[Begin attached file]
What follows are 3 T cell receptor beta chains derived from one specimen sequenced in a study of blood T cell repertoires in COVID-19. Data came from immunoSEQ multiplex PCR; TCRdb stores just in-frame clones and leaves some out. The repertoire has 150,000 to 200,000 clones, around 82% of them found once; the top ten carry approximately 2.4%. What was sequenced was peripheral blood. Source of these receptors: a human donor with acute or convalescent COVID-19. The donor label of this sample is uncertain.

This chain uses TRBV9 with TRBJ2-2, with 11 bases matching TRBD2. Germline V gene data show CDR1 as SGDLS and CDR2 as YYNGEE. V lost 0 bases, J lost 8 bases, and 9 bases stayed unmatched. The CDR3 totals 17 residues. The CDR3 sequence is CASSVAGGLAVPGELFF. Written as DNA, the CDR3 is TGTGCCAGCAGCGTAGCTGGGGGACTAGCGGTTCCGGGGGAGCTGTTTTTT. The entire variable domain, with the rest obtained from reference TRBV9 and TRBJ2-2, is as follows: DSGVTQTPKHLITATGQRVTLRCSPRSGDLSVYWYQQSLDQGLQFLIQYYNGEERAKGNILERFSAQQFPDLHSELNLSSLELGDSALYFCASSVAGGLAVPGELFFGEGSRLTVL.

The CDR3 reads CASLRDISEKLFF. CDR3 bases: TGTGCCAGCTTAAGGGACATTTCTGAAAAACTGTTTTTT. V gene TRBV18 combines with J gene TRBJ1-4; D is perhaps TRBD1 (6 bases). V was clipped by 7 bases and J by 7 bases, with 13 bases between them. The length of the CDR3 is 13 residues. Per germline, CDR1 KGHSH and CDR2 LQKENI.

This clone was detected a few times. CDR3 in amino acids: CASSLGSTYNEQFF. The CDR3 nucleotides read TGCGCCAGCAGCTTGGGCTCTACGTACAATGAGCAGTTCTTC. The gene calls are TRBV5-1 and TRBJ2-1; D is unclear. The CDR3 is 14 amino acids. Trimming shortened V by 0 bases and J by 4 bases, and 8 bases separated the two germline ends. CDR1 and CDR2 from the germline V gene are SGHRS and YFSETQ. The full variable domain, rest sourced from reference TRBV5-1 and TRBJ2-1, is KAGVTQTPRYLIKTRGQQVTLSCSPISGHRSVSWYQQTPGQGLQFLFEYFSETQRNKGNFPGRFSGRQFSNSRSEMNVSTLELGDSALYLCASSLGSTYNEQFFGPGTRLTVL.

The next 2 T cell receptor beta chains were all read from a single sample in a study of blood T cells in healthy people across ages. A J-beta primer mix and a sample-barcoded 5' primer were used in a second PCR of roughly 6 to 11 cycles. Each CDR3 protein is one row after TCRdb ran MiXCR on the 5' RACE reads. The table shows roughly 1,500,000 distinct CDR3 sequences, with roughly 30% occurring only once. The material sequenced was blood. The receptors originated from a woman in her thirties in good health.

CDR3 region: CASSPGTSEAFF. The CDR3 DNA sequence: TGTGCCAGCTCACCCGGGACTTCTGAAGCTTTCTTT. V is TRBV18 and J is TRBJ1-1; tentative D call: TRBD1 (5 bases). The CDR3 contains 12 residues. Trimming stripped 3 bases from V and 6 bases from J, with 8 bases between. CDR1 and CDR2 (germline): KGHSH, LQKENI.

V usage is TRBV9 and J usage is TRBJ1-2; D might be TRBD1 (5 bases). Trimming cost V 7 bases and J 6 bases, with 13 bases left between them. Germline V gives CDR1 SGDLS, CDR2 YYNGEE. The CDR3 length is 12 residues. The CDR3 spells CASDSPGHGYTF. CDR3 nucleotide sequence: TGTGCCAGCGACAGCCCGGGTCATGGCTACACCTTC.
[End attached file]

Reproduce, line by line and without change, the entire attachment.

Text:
What follows are 3 T cell receptor beta chains derived from one specimen sequenced in a study of blood T cell repertoires in COVID-19. Data came from immunoSEQ multiplex PCR; TCRdb stores just in-frame clones and leaves some out. The repertoire has 150,000 to 200,000 clones, around 82% of them found once; the top ten carry approximately 2.4%. What was sequenced was peripheral blood. Source of these receptors: a human donor with acute or convalescent COVID-19. The donor label of this sample is uncertain.

This chain uses TRBV9 with TRBJ2-2, with 11 bases matching TRBD2. Germline V gene data show CDR1 as SGDLS and CDR2 as YYNGEE. V lost 0 bases, J lost 8 bases, and 9 bases stayed unmatched. The CDR3 totals 17 residues. The CDR3 sequence is CASSVAGGLAVPGELFF. Written as DNA, the CDR3 is TGTGCCAGCAGCGTAGCTGGGGGACTAGCGGTTCCGGGGGAGCTGTTTTTT. The entire variable domain, with the rest obtained from reference TRBV9 and TRBJ2-2, is as follows: DSGVTQTPKHLITATGQRVTLRCSPRSGDLSVYWYQQSLDQGLQFLIQYYNGEERAKGNILERFSAQQFPDLHSELNLSSLELGDSALYFCASSVAGGLAVPGELFFGEGSRLTVL.

The CDR3 reads CASLRDISEKLFF. CDR3 bases: TGTGCCAGCTTAAGGGACATTTCTGAAAAACTGTTTTTT. V gene TRBV18 combines with J gene TRBJ1-4; D is perhaps TRBD1 (6 bases). V was clipped by 7 bases and J by 7 bases, with 13 bases between them. The length of the CDR3 is 13 residues. Per germline, CDR1 KGHSH and CDR2 LQKENI.

This clone was detected a few times. CDR3 in amino acids: CASSLGSTYNEQFF. The CDR3 nucleotides read TGCGCCAGCAGCTTGGGCTCTACGTACAATGAGCAGTTCTTC. The gene calls are TRBV5-1 and TRBJ2-1; D is unclear. The CDR3 is 14 amino acids. Trimming shortened V by 0 bases and J by 4 bases, and 8 bases separated the two germline ends. CDR1 and CDR2 from the germline V gene are SGHRS and YFSETQ. The full variable domain, rest sourced from reference TRBV5-1 and TRBJ2-1, is KAGVTQTPRYLIKTRGQQVTLSCSPISGHRSVSWYQQTPGQGLQFLFEYFSETQRNKGNFPGRFSGRQFSNSRSEMNVSTLELGDSALYLCASSLGSTYNEQFFGPGTRLTVL.

The next 2 T cell receptor beta chains were all read from a single sample in a study of blood T cells in healthy people across ages. A J-beta primer mix and a sample-barcoded 5' primer were used in a second PCR of roughly 6 to 11 cycles. Each CDR3 protein is one row after TCRdb ran MiXCR on the 5' RACE reads. The table shows roughly 1,500,000 distinct CDR3 sequences, with roughly 30% occurring only once. The material sequenced was blood. The receptors originated from a woman in her thirties in good health.

CDR3 region: CASSPGTSEAFF. The CDR3 DNA sequence: TGTGCCAGCTCACCCGGGACTTCTGAAGCTTTCTTT. V is TRBV18 and J is TRBJ1-1; tentative D call: TRBD1 (5 bases). The CDR3 contains 12 residues. Trimming stripped 3 bases from V and 6 bases from J, with 8 bases between. CDR1 and CDR2 (germline): KGHSH, LQKENI.

V usage is TRBV9 and J usage is TRBJ1-2; D might be TRBD1 (5 bases). Trimming cost V 7 bases and J 6 bases, with 13 bases left between them. Germline V gives CDR1 SGDLS, CDR2 YYNGEE. The CDR3 length is 12 residues. The CDR3 spells CASDSPGHGYTF. CDR3 nucleotide sequence: TGTGCCAGCGACAGCCCGGGTCATGGCTACACCTTC.